But even the rich are often unprepared. The unfortunate truth is that 67% of Americans don’t have an estate plan [3], but anyone with a family or assets should plan for the future, whether you’re handing down the majority stake in a large corporation, a vacation home or the remaining balances of your retirement accounts.

No matter the amount of assets, an estate plan can save your family headaches, time and tears by predetermining ownership before they are thrust into one of the most stressful endeavors of their lives. It’s worth it to strategize in life so that when your time comes, your family can spend their time properly grieving instead of worrying—or fighting—about how to split your belongings.

Things will sort themselves out, even if I don’t have a plan, right?

Well, technically, yes. Things will sort themselves out. But you’ve spent your entire life in the driver’s seat, making decisions that matter for you and your family. If you pass away without an estate plan and legal documents, small decisions are left to your extremely emotional family, and major decisions are left to probate court in what is usually a very costly and lengthy process.

In distributing your assets, courts can often be more expensive and time-consuming than need be. Tack on the fact that the legal system doesn’t understand your family’s history or dynamic, and it becomes a recipe for trouble. As someone who does understand how your family operates, which members deserve which assets and which members are able to be responsible for what they inherit, you can simplify the process by organizing an estate plan while still alive and sound of mind.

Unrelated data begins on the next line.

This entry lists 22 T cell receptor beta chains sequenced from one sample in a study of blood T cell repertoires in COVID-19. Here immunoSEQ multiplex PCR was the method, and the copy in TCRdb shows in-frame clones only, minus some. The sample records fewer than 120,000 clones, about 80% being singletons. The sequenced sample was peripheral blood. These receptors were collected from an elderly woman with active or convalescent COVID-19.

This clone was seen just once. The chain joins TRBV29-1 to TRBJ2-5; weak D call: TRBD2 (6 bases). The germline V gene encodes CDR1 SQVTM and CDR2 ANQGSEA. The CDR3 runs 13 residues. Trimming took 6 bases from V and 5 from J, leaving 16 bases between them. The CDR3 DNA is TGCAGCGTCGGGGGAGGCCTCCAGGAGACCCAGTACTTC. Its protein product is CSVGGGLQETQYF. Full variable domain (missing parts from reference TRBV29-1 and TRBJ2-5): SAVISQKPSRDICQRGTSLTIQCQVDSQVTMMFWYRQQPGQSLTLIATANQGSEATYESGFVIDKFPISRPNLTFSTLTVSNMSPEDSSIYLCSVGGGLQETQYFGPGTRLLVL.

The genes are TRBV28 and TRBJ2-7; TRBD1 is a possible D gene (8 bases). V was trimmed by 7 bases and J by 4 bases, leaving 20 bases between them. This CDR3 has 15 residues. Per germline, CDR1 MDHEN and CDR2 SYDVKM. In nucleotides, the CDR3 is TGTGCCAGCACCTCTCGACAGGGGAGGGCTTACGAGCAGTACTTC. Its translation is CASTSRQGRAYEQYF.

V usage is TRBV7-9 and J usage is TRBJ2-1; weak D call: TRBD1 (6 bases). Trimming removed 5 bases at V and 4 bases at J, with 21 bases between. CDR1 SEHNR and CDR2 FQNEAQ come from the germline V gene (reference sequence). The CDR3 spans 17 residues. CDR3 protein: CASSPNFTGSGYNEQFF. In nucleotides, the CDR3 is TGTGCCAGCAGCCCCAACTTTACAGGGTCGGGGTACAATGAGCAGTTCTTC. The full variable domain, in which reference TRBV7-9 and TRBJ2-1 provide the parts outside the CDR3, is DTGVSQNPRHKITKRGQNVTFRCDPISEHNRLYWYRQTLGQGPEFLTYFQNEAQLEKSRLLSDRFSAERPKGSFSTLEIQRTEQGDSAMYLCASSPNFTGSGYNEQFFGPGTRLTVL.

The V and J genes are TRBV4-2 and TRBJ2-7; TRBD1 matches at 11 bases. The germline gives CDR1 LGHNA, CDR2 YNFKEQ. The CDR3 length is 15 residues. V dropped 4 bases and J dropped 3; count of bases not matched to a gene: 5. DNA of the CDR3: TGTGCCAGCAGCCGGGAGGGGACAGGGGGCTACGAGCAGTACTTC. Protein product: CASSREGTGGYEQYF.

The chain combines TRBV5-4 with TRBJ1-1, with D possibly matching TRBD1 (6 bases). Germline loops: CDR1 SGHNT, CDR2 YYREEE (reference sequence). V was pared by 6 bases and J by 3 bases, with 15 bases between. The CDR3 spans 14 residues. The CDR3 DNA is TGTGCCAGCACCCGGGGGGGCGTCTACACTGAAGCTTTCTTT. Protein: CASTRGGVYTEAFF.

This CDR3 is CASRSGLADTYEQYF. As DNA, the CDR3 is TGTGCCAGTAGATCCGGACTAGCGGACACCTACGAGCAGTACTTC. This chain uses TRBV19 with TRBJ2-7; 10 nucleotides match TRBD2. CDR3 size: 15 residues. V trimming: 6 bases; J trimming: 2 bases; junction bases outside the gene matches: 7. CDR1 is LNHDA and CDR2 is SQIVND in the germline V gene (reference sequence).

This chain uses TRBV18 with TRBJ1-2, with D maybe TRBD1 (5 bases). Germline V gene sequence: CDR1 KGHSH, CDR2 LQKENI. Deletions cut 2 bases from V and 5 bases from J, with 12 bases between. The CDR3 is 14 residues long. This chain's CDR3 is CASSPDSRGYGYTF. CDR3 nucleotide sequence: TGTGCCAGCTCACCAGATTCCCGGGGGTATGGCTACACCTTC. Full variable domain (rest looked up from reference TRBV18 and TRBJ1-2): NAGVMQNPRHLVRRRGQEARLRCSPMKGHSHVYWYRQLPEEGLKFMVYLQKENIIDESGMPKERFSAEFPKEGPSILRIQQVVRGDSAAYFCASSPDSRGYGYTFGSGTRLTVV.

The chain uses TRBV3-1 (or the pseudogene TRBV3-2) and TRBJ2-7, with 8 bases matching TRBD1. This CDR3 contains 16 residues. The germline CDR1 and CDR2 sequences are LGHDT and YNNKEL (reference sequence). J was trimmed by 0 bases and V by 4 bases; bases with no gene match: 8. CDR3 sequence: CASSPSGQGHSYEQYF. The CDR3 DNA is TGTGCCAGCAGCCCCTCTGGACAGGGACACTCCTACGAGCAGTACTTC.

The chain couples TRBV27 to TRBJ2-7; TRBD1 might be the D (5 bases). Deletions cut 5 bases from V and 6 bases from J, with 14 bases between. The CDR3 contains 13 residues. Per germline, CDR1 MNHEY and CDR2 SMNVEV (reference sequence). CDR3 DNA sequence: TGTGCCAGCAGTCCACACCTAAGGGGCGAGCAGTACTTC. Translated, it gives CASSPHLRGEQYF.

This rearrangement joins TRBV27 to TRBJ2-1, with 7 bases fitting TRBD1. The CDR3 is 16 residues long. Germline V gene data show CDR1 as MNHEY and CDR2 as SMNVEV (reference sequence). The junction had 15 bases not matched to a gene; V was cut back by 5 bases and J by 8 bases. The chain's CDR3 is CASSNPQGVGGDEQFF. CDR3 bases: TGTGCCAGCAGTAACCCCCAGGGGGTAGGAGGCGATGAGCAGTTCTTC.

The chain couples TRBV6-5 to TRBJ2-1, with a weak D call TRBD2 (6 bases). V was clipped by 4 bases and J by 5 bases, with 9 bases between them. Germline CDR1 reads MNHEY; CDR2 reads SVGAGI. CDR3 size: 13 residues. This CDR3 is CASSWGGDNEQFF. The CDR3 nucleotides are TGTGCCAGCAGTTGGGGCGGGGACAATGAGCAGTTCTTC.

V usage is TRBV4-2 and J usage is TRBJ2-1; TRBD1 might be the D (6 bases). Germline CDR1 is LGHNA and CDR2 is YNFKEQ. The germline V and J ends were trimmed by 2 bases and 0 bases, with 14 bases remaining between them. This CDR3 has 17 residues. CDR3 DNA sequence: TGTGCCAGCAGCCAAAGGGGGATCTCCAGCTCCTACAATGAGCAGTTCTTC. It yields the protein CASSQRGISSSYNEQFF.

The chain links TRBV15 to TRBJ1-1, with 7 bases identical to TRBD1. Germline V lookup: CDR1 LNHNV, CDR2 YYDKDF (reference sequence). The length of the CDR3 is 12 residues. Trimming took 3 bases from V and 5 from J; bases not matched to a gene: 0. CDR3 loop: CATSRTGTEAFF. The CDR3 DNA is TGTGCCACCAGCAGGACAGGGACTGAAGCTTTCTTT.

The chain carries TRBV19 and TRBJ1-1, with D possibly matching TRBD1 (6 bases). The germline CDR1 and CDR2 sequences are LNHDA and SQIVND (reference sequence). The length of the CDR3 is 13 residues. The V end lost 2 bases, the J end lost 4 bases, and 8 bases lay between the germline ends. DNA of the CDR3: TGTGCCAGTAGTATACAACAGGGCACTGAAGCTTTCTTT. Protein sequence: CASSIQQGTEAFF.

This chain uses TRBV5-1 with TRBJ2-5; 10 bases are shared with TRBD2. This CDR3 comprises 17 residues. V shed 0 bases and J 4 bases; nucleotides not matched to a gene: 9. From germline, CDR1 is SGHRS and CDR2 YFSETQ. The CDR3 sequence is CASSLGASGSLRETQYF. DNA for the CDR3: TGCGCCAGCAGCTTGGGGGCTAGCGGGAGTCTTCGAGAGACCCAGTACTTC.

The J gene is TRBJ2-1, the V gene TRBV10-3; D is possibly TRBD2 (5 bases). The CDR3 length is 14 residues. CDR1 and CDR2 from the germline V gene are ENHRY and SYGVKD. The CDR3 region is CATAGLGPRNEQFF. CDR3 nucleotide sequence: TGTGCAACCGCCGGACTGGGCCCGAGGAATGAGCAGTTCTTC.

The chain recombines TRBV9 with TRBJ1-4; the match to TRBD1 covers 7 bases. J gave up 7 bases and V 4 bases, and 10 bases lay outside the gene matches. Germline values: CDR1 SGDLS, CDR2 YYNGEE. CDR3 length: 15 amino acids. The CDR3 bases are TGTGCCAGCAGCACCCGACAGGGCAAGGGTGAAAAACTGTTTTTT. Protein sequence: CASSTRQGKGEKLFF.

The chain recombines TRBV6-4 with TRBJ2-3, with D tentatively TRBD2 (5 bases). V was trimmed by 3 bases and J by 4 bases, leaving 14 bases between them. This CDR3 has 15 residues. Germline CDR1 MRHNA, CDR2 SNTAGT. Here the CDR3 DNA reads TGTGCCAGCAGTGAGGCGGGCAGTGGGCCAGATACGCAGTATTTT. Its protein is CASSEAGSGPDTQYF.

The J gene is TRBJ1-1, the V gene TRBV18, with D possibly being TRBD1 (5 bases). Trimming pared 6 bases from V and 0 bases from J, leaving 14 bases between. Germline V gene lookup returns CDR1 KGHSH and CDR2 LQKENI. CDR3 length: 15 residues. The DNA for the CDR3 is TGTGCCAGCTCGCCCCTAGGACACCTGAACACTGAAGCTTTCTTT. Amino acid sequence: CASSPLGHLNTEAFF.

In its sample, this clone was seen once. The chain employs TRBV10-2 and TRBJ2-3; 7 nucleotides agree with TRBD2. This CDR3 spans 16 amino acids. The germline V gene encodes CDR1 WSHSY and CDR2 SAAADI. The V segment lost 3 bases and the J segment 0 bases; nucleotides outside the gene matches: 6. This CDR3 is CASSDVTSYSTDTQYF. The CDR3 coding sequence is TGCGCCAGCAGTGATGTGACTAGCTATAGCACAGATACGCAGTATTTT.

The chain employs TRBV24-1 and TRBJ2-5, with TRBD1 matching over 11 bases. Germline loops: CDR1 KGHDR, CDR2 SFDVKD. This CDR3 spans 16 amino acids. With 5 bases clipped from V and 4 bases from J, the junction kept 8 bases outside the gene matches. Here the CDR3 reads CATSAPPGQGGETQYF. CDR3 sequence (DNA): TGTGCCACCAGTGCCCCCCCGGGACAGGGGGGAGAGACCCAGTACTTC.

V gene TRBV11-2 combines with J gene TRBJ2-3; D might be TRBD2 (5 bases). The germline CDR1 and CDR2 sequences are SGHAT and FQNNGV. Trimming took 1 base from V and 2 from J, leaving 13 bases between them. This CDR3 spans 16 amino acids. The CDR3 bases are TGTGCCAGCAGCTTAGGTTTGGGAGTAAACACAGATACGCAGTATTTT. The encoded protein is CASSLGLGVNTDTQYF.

How do I start the conversation?

Determining how your family proceeds when you’re gone is no easy task. It can be just as difficult, or maybe even more difficult, for your children who have never been forced to live without you and the support you offer.

In our experience, we’ve found that the earlier the conversation begins, the easier it is to have. It’s always simpler to plan out of luxury than necessity, and estate planning is no different.

Communication is key. Talk to your heirs and loved ones about what your desires are, and ask them about theirs. You may be surprised to find out that it’s the sentimental items they want rather than the expensive ones. By having a clear plan that’s communicated well beforehand, years prior to any eventuality, you can avoid permanent family rifts and resentments later.

How can I get started with my estate plan?

Once you’ve consulted your heirs, or your parents if you are the heir, it’s important to accept that you’ll need help to complete a legally-recognized estate plan.

Ideally, your financial professional and your estate attorney should work together. Your financial professional can bring an estate planning attorney to the table, or work in conjunction with yours. What the financial professional does is find tax-advantaged vehicles and efficient ways to transfer wealth that an attorney may not know about or have access to, while the attorney brings the legal expertise, knowledge of state laws, and ability to generate all the needed legal documents.